The elusive arms consultant Fana Hlongwane has been quietly dropped off the list of witnesses who will appear at the first round of public hearings to be held by the Arms Procurement Commission, beginning in March.
Hlongwane has been at the centre of allegations emerging from the multibillion-rand acquisition by South Africa of Gripen fighter aircraft from British multinational defence, security and aerospace company BAE Systems and Swedish aerospace and defence company Saab.
To some arms deal activists, Hlongwane is seen as the “low-hanging fruit” who was tantalisingly placed on the first list of witnesses to be heard by the commission. As the former adviser to late defence minister Joe Modise, Hlongwane’s testimony, if it happens, would be unlikely to affect prominent ANC members who have been implicated in the 1999 arms deal scandal.
In November last year, commission chairperson Judge Willie Seriti told a press conference he was having trouble locating Hlongwane, but said the commission would persist in trying to deliver a letter asking him to give evidence at the upcoming public hearings.
It is not known whether the search for Hlongwane came to anything, but the commission now claims it is talking to his lawyer. A man who answered Hlongwane’s cellphone when the Mail & Guardian called this week said he was sitting across the table from him in Johannesburg.
Graphic: John McCann
Hlongwane has a reputation among journalists for answering his phone and pretending to be someone else. “Fana Hlongwane is right here with me, but he is talking to someone,” said the man, who did not identify himself. “Fana Hlongwane is sitting in the bright sunlight and I can see his face very clearly. He is not wearing any disguise.”
Asked whether Hlongwane had gone to ground when the commission was looking for him, the man answered: “I can see him before me and I can assure you Fana Hlongwane is not in hiding. If anybody says they could not find him, it must just be because of laziness.”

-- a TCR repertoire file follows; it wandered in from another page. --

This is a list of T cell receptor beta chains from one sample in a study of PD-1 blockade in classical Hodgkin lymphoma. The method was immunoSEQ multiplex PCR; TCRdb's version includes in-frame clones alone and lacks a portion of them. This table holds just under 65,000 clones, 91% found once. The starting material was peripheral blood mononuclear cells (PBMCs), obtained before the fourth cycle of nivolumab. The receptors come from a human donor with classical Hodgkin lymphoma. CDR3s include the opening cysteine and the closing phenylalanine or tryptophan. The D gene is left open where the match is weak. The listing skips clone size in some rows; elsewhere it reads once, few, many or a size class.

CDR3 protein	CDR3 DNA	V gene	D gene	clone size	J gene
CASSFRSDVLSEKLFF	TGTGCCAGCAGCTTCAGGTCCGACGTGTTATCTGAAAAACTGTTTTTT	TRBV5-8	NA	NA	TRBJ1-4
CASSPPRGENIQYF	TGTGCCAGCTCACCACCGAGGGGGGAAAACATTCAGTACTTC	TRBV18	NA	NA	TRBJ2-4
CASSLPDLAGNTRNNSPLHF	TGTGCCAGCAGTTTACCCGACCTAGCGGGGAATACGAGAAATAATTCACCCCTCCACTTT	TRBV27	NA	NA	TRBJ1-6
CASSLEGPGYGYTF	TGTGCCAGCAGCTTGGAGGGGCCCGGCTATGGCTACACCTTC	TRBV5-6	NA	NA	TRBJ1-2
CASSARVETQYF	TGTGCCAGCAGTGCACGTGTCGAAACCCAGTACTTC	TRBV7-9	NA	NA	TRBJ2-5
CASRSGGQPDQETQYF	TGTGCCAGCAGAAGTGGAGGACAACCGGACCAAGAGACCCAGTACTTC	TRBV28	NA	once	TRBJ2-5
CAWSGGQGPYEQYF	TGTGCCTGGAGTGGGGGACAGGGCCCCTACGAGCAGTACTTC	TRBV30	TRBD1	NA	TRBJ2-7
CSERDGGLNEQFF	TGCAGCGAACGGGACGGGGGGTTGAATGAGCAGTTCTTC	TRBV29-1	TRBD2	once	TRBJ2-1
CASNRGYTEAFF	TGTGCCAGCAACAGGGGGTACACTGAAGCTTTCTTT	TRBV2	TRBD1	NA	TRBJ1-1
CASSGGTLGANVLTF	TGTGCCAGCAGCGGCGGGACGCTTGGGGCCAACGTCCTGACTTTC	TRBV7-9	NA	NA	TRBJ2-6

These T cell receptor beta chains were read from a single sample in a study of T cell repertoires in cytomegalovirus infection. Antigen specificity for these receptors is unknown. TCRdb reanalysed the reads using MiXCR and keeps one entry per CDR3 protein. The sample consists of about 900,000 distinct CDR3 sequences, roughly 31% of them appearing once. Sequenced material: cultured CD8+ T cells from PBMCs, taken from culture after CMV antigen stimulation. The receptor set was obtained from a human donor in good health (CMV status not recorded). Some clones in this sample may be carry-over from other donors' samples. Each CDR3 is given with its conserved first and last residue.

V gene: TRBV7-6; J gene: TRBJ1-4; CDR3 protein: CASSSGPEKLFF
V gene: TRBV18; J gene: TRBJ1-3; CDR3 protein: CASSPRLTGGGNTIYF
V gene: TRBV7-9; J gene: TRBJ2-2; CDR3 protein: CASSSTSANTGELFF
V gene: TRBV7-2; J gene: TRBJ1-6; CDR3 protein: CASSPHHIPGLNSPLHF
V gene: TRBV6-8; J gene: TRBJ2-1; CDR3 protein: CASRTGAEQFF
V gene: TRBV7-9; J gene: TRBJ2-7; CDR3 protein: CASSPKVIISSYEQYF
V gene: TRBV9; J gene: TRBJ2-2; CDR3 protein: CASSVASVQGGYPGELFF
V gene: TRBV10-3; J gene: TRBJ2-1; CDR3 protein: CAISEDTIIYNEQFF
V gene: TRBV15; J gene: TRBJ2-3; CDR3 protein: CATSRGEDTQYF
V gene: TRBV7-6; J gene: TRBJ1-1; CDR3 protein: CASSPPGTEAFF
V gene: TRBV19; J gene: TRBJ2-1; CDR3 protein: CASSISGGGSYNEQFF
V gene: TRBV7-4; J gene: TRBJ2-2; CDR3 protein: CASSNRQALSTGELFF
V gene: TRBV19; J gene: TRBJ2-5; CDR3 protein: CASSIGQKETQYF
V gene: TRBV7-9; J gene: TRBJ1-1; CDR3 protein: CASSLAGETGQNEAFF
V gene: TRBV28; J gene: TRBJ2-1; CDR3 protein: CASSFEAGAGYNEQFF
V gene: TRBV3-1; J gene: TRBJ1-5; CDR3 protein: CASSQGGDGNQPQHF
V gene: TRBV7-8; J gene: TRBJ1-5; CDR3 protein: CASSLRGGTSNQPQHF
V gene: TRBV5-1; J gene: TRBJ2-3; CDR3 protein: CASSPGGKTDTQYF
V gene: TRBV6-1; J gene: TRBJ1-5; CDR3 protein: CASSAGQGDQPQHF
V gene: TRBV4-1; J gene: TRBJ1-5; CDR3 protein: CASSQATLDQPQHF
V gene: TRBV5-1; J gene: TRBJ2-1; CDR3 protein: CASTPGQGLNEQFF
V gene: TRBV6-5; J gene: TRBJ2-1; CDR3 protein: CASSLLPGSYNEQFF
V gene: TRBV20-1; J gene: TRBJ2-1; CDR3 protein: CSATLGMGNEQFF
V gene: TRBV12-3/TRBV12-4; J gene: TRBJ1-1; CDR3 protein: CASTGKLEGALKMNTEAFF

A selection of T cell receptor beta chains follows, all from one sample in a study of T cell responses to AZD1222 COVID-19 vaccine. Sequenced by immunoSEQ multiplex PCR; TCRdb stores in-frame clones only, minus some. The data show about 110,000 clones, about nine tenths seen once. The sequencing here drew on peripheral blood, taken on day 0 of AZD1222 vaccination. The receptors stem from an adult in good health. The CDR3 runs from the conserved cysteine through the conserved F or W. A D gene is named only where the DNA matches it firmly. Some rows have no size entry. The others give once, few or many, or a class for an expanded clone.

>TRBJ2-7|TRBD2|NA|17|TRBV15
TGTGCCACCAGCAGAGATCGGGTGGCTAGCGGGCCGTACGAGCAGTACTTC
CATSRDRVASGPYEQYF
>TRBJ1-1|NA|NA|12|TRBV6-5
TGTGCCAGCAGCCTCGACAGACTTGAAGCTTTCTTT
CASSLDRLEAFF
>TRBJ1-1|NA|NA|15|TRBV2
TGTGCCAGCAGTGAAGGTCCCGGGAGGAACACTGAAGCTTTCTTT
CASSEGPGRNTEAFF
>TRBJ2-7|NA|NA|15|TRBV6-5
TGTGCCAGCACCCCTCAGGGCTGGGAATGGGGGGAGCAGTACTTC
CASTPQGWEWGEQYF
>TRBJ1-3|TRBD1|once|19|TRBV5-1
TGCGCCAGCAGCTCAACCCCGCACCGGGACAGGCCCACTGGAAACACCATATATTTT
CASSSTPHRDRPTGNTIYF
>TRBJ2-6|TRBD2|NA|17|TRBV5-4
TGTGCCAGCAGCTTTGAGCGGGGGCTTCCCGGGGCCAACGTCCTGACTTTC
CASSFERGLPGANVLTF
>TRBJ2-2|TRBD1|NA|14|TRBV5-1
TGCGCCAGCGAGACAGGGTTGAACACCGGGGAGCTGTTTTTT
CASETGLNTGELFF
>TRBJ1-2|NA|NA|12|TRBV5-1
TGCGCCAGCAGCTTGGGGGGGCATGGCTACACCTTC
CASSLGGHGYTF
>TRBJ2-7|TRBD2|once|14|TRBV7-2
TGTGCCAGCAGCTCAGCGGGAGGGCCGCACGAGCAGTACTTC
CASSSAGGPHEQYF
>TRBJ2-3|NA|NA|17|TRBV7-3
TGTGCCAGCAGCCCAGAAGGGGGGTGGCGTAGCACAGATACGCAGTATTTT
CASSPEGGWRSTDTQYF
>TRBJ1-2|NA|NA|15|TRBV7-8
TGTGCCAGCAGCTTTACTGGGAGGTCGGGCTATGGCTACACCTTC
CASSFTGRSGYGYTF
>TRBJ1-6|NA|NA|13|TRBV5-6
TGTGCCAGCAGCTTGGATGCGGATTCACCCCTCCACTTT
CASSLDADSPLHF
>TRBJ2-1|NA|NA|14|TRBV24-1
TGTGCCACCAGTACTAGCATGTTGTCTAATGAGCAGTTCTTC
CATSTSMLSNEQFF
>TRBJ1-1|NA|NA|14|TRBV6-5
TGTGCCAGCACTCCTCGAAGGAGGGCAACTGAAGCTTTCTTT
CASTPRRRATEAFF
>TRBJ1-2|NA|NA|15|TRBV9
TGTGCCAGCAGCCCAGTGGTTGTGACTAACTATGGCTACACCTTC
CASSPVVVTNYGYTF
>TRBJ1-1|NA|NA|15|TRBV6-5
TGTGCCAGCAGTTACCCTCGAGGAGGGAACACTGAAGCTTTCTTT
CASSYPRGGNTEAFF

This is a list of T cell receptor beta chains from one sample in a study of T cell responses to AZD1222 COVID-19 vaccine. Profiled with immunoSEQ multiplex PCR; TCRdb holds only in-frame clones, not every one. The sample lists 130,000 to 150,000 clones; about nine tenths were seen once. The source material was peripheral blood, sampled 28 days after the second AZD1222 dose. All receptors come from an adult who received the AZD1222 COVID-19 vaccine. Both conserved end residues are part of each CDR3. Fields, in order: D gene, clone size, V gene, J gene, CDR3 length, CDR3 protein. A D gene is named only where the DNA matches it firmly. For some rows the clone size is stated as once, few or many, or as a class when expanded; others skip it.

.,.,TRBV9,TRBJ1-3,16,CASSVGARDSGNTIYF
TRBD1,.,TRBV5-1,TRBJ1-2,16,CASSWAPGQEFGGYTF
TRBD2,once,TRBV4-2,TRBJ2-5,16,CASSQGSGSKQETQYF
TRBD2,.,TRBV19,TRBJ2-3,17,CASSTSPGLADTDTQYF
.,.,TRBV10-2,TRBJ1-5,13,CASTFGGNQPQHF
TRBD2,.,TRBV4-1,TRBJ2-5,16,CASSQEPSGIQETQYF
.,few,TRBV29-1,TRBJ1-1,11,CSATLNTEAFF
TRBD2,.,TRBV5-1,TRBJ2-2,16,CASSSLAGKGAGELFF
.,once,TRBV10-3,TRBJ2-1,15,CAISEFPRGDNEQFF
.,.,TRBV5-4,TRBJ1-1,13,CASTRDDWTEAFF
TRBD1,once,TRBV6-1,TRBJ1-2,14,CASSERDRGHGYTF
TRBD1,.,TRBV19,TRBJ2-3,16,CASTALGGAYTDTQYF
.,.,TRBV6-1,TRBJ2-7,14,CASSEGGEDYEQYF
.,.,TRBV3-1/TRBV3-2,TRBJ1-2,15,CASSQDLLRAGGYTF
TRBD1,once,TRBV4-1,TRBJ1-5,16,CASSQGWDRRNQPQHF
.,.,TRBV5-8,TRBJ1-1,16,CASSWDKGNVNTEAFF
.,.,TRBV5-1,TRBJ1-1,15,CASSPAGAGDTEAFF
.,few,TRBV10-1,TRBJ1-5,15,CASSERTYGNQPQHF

The high-flying consultant owns a number of homes in South Africa and one in Zimbabwe. His luxury home in St Francis Bay in the Eastern Cape was rumoured to have been worth about R9-million, but it was among those affected by the devastating fire in the area in December.
A text message sent to Hlongwane by the M&G requesting an interview went unanswered.
Hlongwane’s lawyer, Christo Stockenstrom, would not say whether his client has been served a letter or subpoena to appear at the first round of commission hearings in Pretoria. The matter is sub judice, he insisted. “All I will say is that I am Mr Hlongwane’s lawyer,” he said. “I don’t discuss my client’s issues with the press.”
Although Hlongwane has not yet answered questions about his role in the arms deal controversy, allegations against him have surfaced from foreign shores. Shortly before the Scorpions were disbanded, the elite crime-fighting squad raided premises in Illovo, Johannesburg, linked to Hlongwane in 2008. The raids were conducted as part of ongoing investigations into fraud and corruption related to the Gripen contract. An investigation by Britain’s Serious Fraud Office into bribes paid to a consultant in South Africa was reported at the time to be the motivation for the raid.
In March 2010, Hlongwane appears to have had a lucky break when the former head of the National Prosecuting Authority, Menzi Simelane, ordered that the freeze on his Swiss bank accounts be lifted, despite the mounting allegations against him.
Frisson of excitement
Then, two years ago, it was widely reported in South Africa and Europe that Hlongwane could be the local consultant who received a transfer of R24-million from BAE Systems through a company called Sanip.
The details of the transfer were revealed by Hakan Buskhe, the chief executive of Saab, who said the money was not recorded in financial statements and was transferred without the knowledge of Saab. Documents released revealed that payments could have been made in order to secure the sale of the Gripen aircraft to South Africa.
Although Hlongwane has not faced any criminal charges in South Africa, there was a frisson of excitement when his name appeared on a list of 12 witnesses who would be called to appear at the first round of public hearings into the arms deal. However, when the M&G inquired about the date Hlongwane would be appearing, the commission said he would no longer give evidence at the first round of hearings.
“The commission is interacting with Mr Hlongwane’s attorneys in connection with further investigations being conducted and he will be subpoenaed at a later stage,” commission spokesperson William Baloyi said.